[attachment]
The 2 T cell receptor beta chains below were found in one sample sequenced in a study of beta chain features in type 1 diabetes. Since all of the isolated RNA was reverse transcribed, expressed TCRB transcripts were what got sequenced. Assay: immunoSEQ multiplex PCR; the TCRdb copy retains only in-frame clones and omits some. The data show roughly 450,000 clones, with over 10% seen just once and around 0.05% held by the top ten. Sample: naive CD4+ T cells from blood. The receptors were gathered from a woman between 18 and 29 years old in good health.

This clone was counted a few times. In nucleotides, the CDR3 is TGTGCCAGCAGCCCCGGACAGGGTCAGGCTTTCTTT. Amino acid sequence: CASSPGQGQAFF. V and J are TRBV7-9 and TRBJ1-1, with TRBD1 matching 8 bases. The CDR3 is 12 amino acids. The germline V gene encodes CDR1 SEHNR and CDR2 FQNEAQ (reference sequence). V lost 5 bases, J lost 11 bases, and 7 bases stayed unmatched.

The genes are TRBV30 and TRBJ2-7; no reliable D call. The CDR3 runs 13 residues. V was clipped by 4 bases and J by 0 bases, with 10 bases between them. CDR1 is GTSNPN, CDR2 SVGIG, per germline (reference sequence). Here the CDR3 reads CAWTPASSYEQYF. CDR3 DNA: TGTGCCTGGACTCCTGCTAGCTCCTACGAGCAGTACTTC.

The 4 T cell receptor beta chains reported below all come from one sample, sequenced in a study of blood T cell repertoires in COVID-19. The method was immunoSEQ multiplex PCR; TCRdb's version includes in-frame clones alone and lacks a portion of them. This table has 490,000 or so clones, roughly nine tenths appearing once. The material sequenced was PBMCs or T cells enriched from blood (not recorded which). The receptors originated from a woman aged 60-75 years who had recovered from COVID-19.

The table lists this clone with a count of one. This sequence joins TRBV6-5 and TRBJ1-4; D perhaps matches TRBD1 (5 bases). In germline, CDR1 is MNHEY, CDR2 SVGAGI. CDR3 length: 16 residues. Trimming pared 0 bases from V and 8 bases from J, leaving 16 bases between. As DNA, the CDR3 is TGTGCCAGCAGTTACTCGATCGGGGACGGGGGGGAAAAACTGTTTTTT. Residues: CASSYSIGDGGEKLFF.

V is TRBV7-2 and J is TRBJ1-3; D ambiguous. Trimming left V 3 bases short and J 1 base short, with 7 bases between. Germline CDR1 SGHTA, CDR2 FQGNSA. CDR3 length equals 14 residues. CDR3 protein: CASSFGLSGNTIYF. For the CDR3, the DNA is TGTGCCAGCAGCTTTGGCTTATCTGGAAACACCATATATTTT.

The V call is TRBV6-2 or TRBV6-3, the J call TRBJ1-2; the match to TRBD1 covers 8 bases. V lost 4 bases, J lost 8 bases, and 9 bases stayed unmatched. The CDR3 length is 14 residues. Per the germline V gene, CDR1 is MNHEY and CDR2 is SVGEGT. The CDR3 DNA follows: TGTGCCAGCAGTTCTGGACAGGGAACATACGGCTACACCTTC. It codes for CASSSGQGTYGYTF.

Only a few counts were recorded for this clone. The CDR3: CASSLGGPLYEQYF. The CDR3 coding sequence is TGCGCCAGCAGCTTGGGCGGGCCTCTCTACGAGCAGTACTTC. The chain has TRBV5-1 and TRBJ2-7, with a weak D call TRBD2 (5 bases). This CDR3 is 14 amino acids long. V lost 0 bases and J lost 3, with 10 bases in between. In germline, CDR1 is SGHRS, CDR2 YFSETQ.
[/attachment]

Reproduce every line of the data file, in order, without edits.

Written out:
The 2 T cell receptor beta chains below were found in one sample sequenced in a study of beta chain features in type 1 diabetes. Since all of the isolated RNA was reverse transcribed, expressed TCRB transcripts were what got sequenced. Assay: immunoSEQ multiplex PCR; the TCRdb copy retains only in-frame clones and omits some. The data show roughly 450,000 clones, with over 10% seen just once and around 0.05% held by the top ten. Sample: naive CD4+ T cells from blood. The receptors were gathered from a woman between 18 and 29 years old in good health.

This clone was counted a few times. In nucleotides, the CDR3 is TGTGCCAGCAGCCCCGGACAGGGTCAGGCTTTCTTT. Amino acid sequence: CASSPGQGQAFF. V and J are TRBV7-9 and TRBJ1-1, with TRBD1 matching 8 bases. The CDR3 is 12 amino acids. The germline V gene encodes CDR1 SEHNR and CDR2 FQNEAQ (reference sequence). V lost 5 bases, J lost 11 bases, and 7 bases stayed unmatched.

The genes are TRBV30 and TRBJ2-7; no reliable D call. The CDR3 runs 13 residues. V was clipped by 4 bases and J by 0 bases, with 10 bases between them. CDR1 is GTSNPN, CDR2 SVGIG, per germline (reference sequence). Here the CDR3 reads CAWTPASSYEQYF. CDR3 DNA: TGTGCCTGGACTCCTGCTAGCTCCTACGAGCAGTACTTC.

The 4 T cell receptor beta chains reported below all come from one sample, sequenced in a study of blood T cell repertoires in COVID-19. The method was immunoSEQ multiplex PCR; TCRdb's version includes in-frame clones alone and lacks a portion of them. This table has 490,000 or so clones, roughly nine tenths appearing once. The material sequenced was PBMCs or T cells enriched from blood (not recorded which). The receptors originated from a woman aged 60-75 years who had recovered from COVID-19.

The table lists this clone with a count of one. This sequence joins TRBV6-5 and TRBJ1-4; D perhaps matches TRBD1 (5 bases). In germline, CDR1 is MNHEY, CDR2 SVGAGI. CDR3 length: 16 residues. Trimming pared 0 bases from V and 8 bases from J, leaving 16 bases between. As DNA, the CDR3 is TGTGCCAGCAGTTACTCGATCGGGGACGGGGGGGAAAAACTGTTTTTT. Residues: CASSYSIGDGGEKLFF.

V is TRBV7-2 and J is TRBJ1-3; D ambiguous. Trimming left V 3 bases short and J 1 base short, with 7 bases between. Germline CDR1 SGHTA, CDR2 FQGNSA. CDR3 length equals 14 residues. CDR3 protein: CASSFGLSGNTIYF. For the CDR3, the DNA is TGTGCCAGCAGCTTTGGCTTATCTGGAAACACCATATATTTT.

The V call is TRBV6-2 or TRBV6-3, the J call TRBJ1-2; the match to TRBD1 covers 8 bases. V lost 4 bases, J lost 8 bases, and 9 bases stayed unmatched. The CDR3 length is 14 residues. Per the germline V gene, CDR1 is MNHEY and CDR2 is SVGEGT. The CDR3 DNA follows: TGTGCCAGCAGTTCTGGACAGGGAACATACGGCTACACCTTC. It codes for CASSSGQGTYGYTF.

Only a few counts were recorded for this clone. The CDR3: CASSLGGPLYEQYF. The CDR3 coding sequence is TGCGCCAGCAGCTTGGGCGGGCCTCTCTACGAGCAGTACTTC. The chain has TRBV5-1 and TRBJ2-7, with a weak D call TRBD2 (5 bases). This CDR3 is 14 amino acids long. V lost 0 bases and J lost 3, with 10 bases in between. In germline, CDR1 is SGHRS, CDR2 YFSETQ.